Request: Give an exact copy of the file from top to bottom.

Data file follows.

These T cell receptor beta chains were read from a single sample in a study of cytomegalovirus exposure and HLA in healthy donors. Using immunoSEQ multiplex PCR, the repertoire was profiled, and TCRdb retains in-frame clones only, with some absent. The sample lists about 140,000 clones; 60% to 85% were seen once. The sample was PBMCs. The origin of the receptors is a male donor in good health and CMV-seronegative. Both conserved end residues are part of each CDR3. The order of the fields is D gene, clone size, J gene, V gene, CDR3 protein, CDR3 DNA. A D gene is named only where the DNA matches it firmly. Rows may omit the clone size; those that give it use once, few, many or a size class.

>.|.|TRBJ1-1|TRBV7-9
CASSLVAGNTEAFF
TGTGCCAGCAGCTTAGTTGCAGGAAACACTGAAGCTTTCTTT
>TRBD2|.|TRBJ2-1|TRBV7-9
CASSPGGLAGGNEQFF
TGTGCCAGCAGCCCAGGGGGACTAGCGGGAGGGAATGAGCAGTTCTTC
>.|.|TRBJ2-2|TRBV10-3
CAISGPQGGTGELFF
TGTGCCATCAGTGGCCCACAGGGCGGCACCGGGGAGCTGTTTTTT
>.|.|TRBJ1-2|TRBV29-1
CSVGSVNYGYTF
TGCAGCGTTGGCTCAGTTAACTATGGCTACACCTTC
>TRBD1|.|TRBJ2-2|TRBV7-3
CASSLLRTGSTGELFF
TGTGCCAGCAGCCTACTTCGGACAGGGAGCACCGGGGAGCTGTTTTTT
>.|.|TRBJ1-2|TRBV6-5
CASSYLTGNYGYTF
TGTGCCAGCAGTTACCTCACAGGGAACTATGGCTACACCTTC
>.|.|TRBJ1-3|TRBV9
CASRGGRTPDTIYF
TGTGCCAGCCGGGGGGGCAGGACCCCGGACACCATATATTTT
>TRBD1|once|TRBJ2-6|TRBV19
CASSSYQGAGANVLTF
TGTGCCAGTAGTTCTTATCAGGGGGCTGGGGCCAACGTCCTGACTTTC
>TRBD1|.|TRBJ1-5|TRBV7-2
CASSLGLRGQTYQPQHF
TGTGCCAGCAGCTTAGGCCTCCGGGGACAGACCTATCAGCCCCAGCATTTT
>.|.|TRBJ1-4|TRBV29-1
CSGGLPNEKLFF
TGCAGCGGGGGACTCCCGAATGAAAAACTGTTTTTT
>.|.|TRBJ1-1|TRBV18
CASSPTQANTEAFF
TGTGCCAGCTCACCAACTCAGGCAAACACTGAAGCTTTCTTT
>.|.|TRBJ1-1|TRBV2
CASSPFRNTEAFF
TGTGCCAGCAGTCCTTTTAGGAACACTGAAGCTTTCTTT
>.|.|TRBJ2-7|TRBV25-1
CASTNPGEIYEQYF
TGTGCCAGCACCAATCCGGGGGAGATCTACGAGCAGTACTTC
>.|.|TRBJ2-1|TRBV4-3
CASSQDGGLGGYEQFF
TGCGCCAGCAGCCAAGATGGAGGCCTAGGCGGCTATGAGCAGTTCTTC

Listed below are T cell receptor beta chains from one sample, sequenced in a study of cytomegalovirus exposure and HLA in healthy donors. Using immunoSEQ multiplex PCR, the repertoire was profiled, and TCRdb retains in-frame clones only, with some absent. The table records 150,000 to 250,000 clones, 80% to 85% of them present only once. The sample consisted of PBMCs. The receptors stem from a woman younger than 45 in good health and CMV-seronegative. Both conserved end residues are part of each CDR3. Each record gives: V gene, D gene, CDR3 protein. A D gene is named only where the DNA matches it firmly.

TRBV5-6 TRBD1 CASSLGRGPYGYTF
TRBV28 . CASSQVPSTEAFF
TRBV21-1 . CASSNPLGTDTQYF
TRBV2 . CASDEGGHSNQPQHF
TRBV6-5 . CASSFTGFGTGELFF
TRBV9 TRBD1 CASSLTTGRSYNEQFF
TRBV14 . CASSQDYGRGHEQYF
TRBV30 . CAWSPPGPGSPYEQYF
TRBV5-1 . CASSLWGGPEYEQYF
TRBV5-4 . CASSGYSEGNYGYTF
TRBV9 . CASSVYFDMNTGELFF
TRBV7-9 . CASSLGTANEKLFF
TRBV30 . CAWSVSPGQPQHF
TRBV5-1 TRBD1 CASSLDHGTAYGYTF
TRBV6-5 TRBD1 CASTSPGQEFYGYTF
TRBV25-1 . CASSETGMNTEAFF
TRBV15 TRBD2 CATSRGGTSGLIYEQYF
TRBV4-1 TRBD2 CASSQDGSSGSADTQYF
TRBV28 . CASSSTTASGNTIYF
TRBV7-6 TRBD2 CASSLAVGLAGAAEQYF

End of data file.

These T cell receptor beta chains were read from a single sample in a study of cytomegalovirus exposure and HLA in healthy donors. Using immunoSEQ multiplex PCR, the repertoire was profiled, and TCRdb retains in-frame clones only, with some absent. The sample lists about 140,000 clones; 60% to 85% were seen once. The sample was PBMCs. The origin of the receptors is a male donor in good health and CMV-seronegative. Both conserved end residues are part of each CDR3. The order of the fields is D gene, clone size, J gene, V gene, CDR3 protein, CDR3 DNA. A D gene is named only where the DNA matches it firmly. Rows may omit the clone size; those that give it use once, few, many or a size class.

>.|.|TRBJ1-1|TRBV7-9
CASSLVAGNTEAFF
TGTGCCAGCAGCTTAGTTGCAGGAAACACTGAAGCTTTCTTT
>TRBD2|.|TRBJ2-1|TRBV7-9
CASSPGGLAGGNEQFF
TGTGCCAGCAGCCCAGGGGGACTAGCGGGAGGGAATGAGCAGTTCTTC
>.|.|TRBJ2-2|TRBV10-3
CAISGPQGGTGELFF
TGTGCCATCAGTGGCCCACAGGGCGGCACCGGGGAGCTGTTTTTT
>.|.|TRBJ1-2|TRBV29-1
CSVGSVNYGYTF
TGCAGCGTTGGCTCAGTTAACTATGGCTACACCTTC
>TRBD1|.|TRBJ2-2|TRBV7-3
CASSLLRTGSTGELFF
TGTGCCAGCAGCCTACTTCGGACAGGGAGCACCGGGGAGCTGTTTTTT
>.|.|TRBJ1-2|TRBV6-5
CASSYLTGNYGYTF
TGTGCCAGCAGTTACCTCACAGGGAACTATGGCTACACCTTC
>.|.|TRBJ1-3|TRBV9
CASRGGRTPDTIYF
TGTGCCAGCCGGGGGGGCAGGACCCCGGACACCATATATTTT
>TRBD1|once|TRBJ2-6|TRBV19
CASSSYQGAGANVLTF
TGTGCCAGTAGTTCTTATCAGGGGGCTGGGGCCAACGTCCTGACTTTC
>TRBD1|.|TRBJ1-5|TRBV7-2
CASSLGLRGQTYQPQHF
TGTGCCAGCAGCTTAGGCCTCCGGGGACAGACCTATCAGCCCCAGCATTTT
>.|.|TRBJ1-4|TRBV29-1
CSGGLPNEKLFF
TGCAGCGGGGGACTCCCGAATGAAAAACTGTTTTTT
>.|.|TRBJ1-1|TRBV18
CASSPTQANTEAFF
TGTGCCAGCTCACCAACTCAGGCAAACACTGAAGCTTTCTTT
>.|.|TRBJ1-1|TRBV2
CASSPFRNTEAFF
TGTGCCAGCAGTCCTTTTAGGAACACTGAAGCTTTCTTT
>.|.|TRBJ2-7|TRBV25-1
CASTNPGEIYEQYF
TGTGCCAGCACCAATCCGGGGGAGATCTACGAGCAGTACTTC
>.|.|TRBJ2-1|TRBV4-3
CASSQDGGLGGYEQFF
TGCGCCAGCAGCCAAGATGGAGGCCTAGGCGGCTATGAGCAGTTCTTC

Listed below are T cell receptor beta chains from one sample, sequenced in a study of cytomegalovirus exposure and HLA in healthy donors. Using immunoSEQ multiplex PCR, the repertoire was profiled, and TCRdb retains in-frame clones only, with some absent. The table records 150,000 to 250,000 clones, 80% to 85% of them present only once. The sample consisted of PBMCs. The receptors stem from a woman younger than 45 in good health and CMV-seronegative. Both conserved end residues are part of each CDR3. Each record gives: V gene, D gene, CDR3 protein. A D gene is named only where the DNA matches it firmly.

TRBV5-6 TRBD1 CASSLGRGPYGYTF
TRBV28 . CASSQVPSTEAFF
TRBV21-1 . CASSNPLGTDTQYF
TRBV2 . CASDEGGHSNQPQHF
TRBV6-5 . CASSFTGFGTGELFF
TRBV9 TRBD1 CASSLTTGRSYNEQFF
TRBV14 . CASSQDYGRGHEQYF
TRBV30 . CAWSPPGPGSPYEQYF
TRBV5-1 . CASSLWGGPEYEQYF
TRBV5-4 . CASSGYSEGNYGYTF
TRBV9 . CASSVYFDMNTGELFF
TRBV7-9 . CASSLGTANEKLFF
TRBV30 . CAWSVSPGQPQHF
TRBV5-1 TRBD1 CASSLDHGTAYGYTF
TRBV6-5 TRBD1 CASTSPGQEFYGYTF
TRBV25-1 . CASSETGMNTEAFF
TRBV15 TRBD2 CATSRGGTSGLIYEQYF
TRBV4-1 TRBD2 CASSQDGSSGSADTQYF
TRBV28 . CASSSTTASGNTIYF
TRBV7-6 TRBD2 CASSLAVGLAGAAEQYF